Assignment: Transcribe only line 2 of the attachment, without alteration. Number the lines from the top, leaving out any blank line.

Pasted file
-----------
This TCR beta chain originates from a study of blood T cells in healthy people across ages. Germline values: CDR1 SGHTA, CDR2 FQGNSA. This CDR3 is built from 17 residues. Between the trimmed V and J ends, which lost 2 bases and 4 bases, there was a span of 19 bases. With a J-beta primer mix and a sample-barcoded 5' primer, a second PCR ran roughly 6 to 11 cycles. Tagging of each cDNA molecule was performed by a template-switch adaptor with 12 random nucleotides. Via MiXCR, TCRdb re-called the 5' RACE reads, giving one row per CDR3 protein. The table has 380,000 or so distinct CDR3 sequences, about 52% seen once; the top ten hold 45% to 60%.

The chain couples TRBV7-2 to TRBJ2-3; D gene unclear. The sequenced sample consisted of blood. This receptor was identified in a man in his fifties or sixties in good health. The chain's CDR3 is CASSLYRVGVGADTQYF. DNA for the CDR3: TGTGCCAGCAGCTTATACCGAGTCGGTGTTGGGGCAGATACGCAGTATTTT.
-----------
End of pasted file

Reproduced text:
The chain couples TRBV7-2 to TRBJ2-3; D gene unclear. The sequenced sample consisted of blood. This receptor was identified in a man in his fifties or sixties in good health. The chain's CDR3 is CASSLYRVGVGADTQYF. DNA for the CDR3: TGTGCCAGCAGCTTATACCGAGTCGGTGTTGGGGCAGATACGCAGTATTTT.